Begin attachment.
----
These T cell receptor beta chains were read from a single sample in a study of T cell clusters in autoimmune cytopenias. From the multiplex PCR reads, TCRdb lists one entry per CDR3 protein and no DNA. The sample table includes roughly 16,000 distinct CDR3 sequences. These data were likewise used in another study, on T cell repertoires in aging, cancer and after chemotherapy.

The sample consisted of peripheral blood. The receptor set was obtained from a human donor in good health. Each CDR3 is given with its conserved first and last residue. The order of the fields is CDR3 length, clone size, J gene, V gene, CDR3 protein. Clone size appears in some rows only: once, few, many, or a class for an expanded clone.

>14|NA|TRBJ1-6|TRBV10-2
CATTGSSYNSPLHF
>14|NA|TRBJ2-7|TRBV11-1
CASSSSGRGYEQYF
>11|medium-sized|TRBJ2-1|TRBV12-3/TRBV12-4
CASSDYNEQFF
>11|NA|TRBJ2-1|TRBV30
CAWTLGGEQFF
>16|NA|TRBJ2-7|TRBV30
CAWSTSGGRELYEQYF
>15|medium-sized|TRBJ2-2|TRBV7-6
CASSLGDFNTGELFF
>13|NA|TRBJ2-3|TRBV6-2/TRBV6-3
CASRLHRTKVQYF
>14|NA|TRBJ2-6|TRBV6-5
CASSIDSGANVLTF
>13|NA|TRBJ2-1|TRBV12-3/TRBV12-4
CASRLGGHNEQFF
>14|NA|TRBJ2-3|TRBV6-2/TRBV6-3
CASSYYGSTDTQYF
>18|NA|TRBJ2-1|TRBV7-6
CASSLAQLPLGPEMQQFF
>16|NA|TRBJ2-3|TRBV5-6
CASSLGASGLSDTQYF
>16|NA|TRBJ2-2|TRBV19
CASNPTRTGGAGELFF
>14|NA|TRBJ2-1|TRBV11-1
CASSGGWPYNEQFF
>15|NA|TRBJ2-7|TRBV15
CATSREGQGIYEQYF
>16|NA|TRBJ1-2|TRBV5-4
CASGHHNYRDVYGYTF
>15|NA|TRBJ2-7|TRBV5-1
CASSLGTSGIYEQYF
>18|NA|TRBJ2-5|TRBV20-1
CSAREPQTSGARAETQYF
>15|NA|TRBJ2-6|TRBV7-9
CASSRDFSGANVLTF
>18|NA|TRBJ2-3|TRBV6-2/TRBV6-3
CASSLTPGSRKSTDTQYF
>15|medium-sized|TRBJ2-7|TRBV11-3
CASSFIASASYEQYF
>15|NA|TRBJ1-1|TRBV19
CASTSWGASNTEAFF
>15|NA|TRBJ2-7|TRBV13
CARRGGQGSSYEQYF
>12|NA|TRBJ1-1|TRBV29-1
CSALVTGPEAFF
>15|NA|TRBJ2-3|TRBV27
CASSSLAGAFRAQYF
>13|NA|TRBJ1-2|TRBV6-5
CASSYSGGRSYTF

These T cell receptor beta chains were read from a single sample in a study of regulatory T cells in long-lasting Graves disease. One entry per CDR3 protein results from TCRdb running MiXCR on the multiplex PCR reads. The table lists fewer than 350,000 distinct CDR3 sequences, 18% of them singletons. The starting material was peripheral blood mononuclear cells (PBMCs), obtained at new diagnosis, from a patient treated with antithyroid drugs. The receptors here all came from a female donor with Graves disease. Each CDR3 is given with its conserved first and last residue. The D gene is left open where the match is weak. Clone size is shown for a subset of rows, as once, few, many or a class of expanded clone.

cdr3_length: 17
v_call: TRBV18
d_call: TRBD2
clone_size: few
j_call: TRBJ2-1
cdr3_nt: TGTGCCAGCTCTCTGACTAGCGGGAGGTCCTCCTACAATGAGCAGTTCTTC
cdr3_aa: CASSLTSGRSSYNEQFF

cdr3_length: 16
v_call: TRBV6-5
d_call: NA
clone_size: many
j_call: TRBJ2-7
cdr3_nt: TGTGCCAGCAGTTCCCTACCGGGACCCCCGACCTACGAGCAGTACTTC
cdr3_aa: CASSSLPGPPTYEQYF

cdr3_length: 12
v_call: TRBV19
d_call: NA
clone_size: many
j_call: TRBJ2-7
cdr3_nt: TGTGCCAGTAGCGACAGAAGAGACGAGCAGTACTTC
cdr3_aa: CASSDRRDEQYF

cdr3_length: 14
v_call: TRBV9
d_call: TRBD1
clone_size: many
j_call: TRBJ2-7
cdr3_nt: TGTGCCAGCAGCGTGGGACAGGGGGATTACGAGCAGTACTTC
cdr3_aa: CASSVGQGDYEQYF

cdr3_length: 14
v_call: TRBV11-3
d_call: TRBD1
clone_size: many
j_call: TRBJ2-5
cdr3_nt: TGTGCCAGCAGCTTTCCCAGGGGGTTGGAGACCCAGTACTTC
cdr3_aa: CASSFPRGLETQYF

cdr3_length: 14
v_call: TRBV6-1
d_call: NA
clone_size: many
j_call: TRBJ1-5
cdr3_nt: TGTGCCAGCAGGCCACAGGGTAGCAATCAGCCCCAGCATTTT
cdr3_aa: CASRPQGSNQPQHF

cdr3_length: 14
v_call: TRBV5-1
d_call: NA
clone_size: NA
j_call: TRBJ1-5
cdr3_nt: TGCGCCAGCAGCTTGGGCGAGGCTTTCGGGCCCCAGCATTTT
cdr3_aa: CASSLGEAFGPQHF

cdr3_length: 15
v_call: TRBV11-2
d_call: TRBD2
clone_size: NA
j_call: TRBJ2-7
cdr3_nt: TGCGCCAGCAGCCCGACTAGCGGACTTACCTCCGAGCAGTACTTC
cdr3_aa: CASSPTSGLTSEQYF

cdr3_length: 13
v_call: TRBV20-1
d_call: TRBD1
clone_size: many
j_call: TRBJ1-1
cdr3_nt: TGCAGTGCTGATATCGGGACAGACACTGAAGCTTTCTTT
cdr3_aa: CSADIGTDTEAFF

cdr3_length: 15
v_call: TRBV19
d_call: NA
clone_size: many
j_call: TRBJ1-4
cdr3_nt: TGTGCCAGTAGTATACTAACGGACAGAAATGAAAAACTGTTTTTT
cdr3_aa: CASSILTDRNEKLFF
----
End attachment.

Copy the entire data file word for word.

These T cell receptor beta chains were read from a single sample in a study of T cell clusters in autoimmune cytopenias. From the multiplex PCR reads, TCRdb lists one entry per CDR3 protein and no DNA. The sample table includes roughly 16,000 distinct CDR3 sequences. These data were likewise used in another study, on T cell repertoires in aging, cancer and after chemotherapy.

The sample consisted of peripheral blood. The receptor set was obtained from a human donor in good health. Each CDR3 is given with its conserved first and last residue. The order of the fields is CDR3 length, clone size, J gene, V gene, CDR3 protein. Clone size appears in some rows only: once, few, many, or a class for an expanded clone.

>14|NA|TRBJ1-6|TRBV10-2
CATTGSSYNSPLHF
>14|NA|TRBJ2-7|TRBV11-1
CASSSSGRGYEQYF
>11|medium-sized|TRBJ2-1|TRBV12-3/TRBV12-4
CASSDYNEQFF
>11|NA|TRBJ2-1|TRBV30
CAWTLGGEQFF
>16|NA|TRBJ2-7|TRBV30
CAWSTSGGRELYEQYF
>15|medium-sized|TRBJ2-2|TRBV7-6
CASSLGDFNTGELFF
>13|NA|TRBJ2-3|TRBV6-2/TRBV6-3
CASRLHRTKVQYF
>14|NA|TRBJ2-6|TRBV6-5
CASSIDSGANVLTF
>13|NA|TRBJ2-1|TRBV12-3/TRBV12-4
CASRLGGHNEQFF
>14|NA|TRBJ2-3|TRBV6-2/TRBV6-3
CASSYYGSTDTQYF
>18|NA|TRBJ2-1|TRBV7-6
CASSLAQLPLGPEMQQFF
>16|NA|TRBJ2-3|TRBV5-6
CASSLGASGLSDTQYF
>16|NA|TRBJ2-2|TRBV19
CASNPTRTGGAGELFF
>14|NA|TRBJ2-1|TRBV11-1
CASSGGWPYNEQFF
>15|NA|TRBJ2-7|TRBV15
CATSREGQGIYEQYF
>16|NA|TRBJ1-2|TRBV5-4
CASGHHNYRDVYGYTF
>15|NA|TRBJ2-7|TRBV5-1
CASSLGTSGIYEQYF
>18|NA|TRBJ2-5|TRBV20-1
CSAREPQTSGARAETQYF
>15|NA|TRBJ2-6|TRBV7-9
CASSRDFSGANVLTF
>18|NA|TRBJ2-3|TRBV6-2/TRBV6-3
CASSLTPGSRKSTDTQYF
>15|medium-sized|TRBJ2-7|TRBV11-3
CASSFIASASYEQYF
>15|NA|TRBJ1-1|TRBV19
CASTSWGASNTEAFF
>15|NA|TRBJ2-7|TRBV13
CARRGGQGSSYEQYF
>12|NA|TRBJ1-1|TRBV29-1
CSALVTGPEAFF
>15|NA|TRBJ2-3|TRBV27
CASSSLAGAFRAQYF
>13|NA|TRBJ1-2|TRBV6-5
CASSYSGGRSYTF

These T cell receptor beta chains were read from a single sample in a study of regulatory T cells in long-lasting Graves disease. One entry per CDR3 protein results from TCRdb running MiXCR on the multiplex PCR reads. The table lists fewer than 350,000 distinct CDR3 sequences, 18% of them singletons. The starting material was peripheral blood mononuclear cells (PBMCs), obtained at new diagnosis, from a patient treated with antithyroid drugs. The receptors here all came from a female donor with Graves disease. Each CDR3 is given with its conserved first and last residue. The D gene is left open where the match is weak. Clone size is shown for a subset of rows, as once, few, many or a class of expanded clone.

cdr3_length: 17
v_call: TRBV18
d_call: TRBD2
clone_size: few
j_call: TRBJ2-1
cdr3_nt: TGTGCCAGCTCTCTGACTAGCGGGAGGTCCTCCTACAATGAGCAGTTCTTC
cdr3_aa: CASSLTSGRSSYNEQFF

cdr3_length: 16
v_call: TRBV6-5
d_call: NA
clone_size: many
j_call: TRBJ2-7
cdr3_nt: TGTGCCAGCAGTTCCCTACCGGGACCCCCGACCTACGAGCAGTACTTC
cdr3_aa: CASSSLPGPPTYEQYF

cdr3_length: 12
v_call: TRBV19
d_call: NA
clone_size: many
j_call: TRBJ2-7
cdr3_nt: TGTGCCAGTAGCGACAGAAGAGACGAGCAGTACTTC
cdr3_aa: CASSDRRDEQYF

cdr3_length: 14
v_call: TRBV9
d_call: TRBD1
clone_size: many
j_call: TRBJ2-7
cdr3_nt: TGTGCCAGCAGCGTGGGACAGGGGGATTACGAGCAGTACTTC
cdr3_aa: CASSVGQGDYEQYF

cdr3_length: 14
v_call: TRBV11-3
d_call: TRBD1
clone_size: many
j_call: TRBJ2-5
cdr3_nt: TGTGCCAGCAGCTTTCCCAGGGGGTTGGAGACCCAGTACTTC
cdr3_aa: CASSFPRGLETQYF

cdr3_length: 14
v_call: TRBV6-1
d_call: NA
clone_size: many
j_call: TRBJ1-5
cdr3_nt: TGTGCCAGCAGGCCACAGGGTAGCAATCAGCCCCAGCATTTT
cdr3_aa: CASRPQGSNQPQHF

cdr3_length: 14
v_call: TRBV5-1
d_call: NA
clone_size: NA
j_call: TRBJ1-5
cdr3_nt: TGCGCCAGCAGCTTGGGCGAGGCTTTCGGGCCCCAGCATTTT
cdr3_aa: CASSLGEAFGPQHF

cdr3_length: 15
v_call: TRBV11-2
d_call: TRBD2
clone_size: NA
j_call: TRBJ2-7
cdr3_nt: TGCGCCAGCAGCCCGACTAGCGGACTTACCTCCGAGCAGTACTTC
cdr3_aa: CASSPTSGLTSEQYF

cdr3_length: 13
v_call: TRBV20-1
d_call: TRBD1
clone_size: many
j_call: TRBJ1-1
cdr3_nt: TGCAGTGCTGATATCGGGACAGACACTGAAGCTTTCTTT
cdr3_aa: CSADIGTDTEAFF

cdr3_length: 15
v_call: TRBV19
d_call: NA
clone_size: many
j_call: TRBJ1-4
cdr3_nt: TGTGCCAGTAGTATACTAACGGACAGAAATGAAAAACTGTTTTTT
cdr3_aa: CASSILTDRNEKLFF